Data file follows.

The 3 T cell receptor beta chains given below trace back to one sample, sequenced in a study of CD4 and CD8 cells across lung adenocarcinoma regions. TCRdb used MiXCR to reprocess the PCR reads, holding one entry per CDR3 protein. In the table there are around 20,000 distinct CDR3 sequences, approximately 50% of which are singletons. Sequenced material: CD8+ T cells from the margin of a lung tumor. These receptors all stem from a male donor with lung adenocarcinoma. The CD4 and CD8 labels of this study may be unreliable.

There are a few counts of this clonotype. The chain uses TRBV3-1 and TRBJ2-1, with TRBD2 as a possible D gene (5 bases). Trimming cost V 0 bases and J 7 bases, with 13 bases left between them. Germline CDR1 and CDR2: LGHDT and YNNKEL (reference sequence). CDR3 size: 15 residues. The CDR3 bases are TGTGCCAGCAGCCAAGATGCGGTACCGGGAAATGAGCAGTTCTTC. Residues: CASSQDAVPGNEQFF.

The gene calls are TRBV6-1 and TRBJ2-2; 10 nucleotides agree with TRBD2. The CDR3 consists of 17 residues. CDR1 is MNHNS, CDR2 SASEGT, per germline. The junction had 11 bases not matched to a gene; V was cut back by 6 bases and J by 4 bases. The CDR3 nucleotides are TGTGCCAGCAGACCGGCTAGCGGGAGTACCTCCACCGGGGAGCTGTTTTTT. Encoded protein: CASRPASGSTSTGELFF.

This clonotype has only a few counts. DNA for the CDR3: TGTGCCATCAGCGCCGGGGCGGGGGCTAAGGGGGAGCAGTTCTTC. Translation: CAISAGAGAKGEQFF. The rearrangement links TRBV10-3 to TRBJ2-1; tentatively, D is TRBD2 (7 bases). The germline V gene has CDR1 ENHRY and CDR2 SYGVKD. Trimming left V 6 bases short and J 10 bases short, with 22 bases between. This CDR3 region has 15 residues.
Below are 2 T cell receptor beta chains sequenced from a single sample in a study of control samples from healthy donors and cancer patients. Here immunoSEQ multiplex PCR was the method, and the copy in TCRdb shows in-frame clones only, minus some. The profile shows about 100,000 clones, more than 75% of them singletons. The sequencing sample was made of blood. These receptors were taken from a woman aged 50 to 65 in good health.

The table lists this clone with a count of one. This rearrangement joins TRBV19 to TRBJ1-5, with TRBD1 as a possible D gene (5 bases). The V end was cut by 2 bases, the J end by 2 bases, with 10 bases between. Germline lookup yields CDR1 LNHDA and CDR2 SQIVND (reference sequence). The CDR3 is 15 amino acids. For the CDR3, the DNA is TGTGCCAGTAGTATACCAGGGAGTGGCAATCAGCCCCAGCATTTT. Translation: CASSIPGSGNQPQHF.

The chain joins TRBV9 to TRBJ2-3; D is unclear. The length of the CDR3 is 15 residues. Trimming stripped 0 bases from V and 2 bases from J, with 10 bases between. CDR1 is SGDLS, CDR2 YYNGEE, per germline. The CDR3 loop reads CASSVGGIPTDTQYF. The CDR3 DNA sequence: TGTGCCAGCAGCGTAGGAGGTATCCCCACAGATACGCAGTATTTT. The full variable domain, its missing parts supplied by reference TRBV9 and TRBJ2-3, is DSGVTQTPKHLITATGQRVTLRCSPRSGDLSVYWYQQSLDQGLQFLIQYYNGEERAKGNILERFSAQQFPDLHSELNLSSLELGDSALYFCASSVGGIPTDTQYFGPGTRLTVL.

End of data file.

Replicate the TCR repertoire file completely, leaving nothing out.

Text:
The 3 T cell receptor beta chains given below trace back to one sample, sequenced in a study of CD4 and CD8 cells across lung adenocarcinoma regions. TCRdb used MiXCR to reprocess the PCR reads, holding one entry per CDR3 protein. In the table there are around 20,000 distinct CDR3 sequences, approximately 50% of which are singletons. Sequenced material: CD8+ T cells from the margin of a lung tumor. These receptors all stem from a male donor with lung adenocarcinoma. The CD4 and CD8 labels of this study may be unreliable.

There are a few counts of this clonotype. The chain uses TRBV3-1 and TRBJ2-1, with TRBD2 as a possible D gene (5 bases). Trimming cost V 0 bases and J 7 bases, with 13 bases left between them. Germline CDR1 and CDR2: LGHDT and YNNKEL (reference sequence). CDR3 size: 15 residues. The CDR3 bases are TGTGCCAGCAGCCAAGATGCGGTACCGGGAAATGAGCAGTTCTTC. Residues: CASSQDAVPGNEQFF.

The gene calls are TRBV6-1 and TRBJ2-2; 10 nucleotides agree with TRBD2. The CDR3 consists of 17 residues. CDR1 is MNHNS, CDR2 SASEGT, per germline. The junction had 11 bases not matched to a gene; V was cut back by 6 bases and J by 4 bases. The CDR3 nucleotides are TGTGCCAGCAGACCGGCTAGCGGGAGTACCTCCACCGGGGAGCTGTTTTTT. Encoded protein: CASRPASGSTSTGELFF.

This clonotype has only a few counts. DNA for the CDR3: TGTGCCATCAGCGCCGGGGCGGGGGCTAAGGGGGAGCAGTTCTTC. Translation: CAISAGAGAKGEQFF. The rearrangement links TRBV10-3 to TRBJ2-1; tentatively, D is TRBD2 (7 bases). The germline V gene has CDR1 ENHRY and CDR2 SYGVKD. Trimming left V 6 bases short and J 10 bases short, with 22 bases between. This CDR3 region has 15 residues.
Below are 2 T cell receptor beta chains sequenced from a single sample in a study of control samples from healthy donors and cancer patients. Here immunoSEQ multiplex PCR was the method, and the copy in TCRdb shows in-frame clones only, minus some. The profile shows about 100,000 clones, more than 75% of them singletons. The sequencing sample was made of blood. These receptors were taken from a woman aged 50 to 65 in good health.

The table lists this clone with a count of one. This rearrangement joins TRBV19 to TRBJ1-5, with TRBD1 as a possible D gene (5 bases). The V end was cut by 2 bases, the J end by 2 bases, with 10 bases between. Germline lookup yields CDR1 LNHDA and CDR2 SQIVND (reference sequence). The CDR3 is 15 amino acids. For the CDR3, the DNA is TGTGCCAGTAGTATACCAGGGAGTGGCAATCAGCCCCAGCATTTT. Translation: CASSIPGSGNQPQHF.

The chain joins TRBV9 to TRBJ2-3; D is unclear. The length of the CDR3 is 15 residues. Trimming stripped 0 bases from V and 2 bases from J, with 10 bases between. CDR1 is SGDLS, CDR2 YYNGEE, per germline. The CDR3 loop reads CASSVGGIPTDTQYF. The CDR3 DNA sequence: TGTGCCAGCAGCGTAGGAGGTATCCCCACAGATACGCAGTATTTT. The full variable domain, its missing parts supplied by reference TRBV9 and TRBJ2-3, is DSGVTQTPKHLITATGQRVTLRCSPRSGDLSVYWYQQSLDQGLQFLIQYYNGEERAKGNILERFSAQQFPDLHSELNLSSLELGDSALYFCASSVGGIPTDTQYFGPGTRLTVL.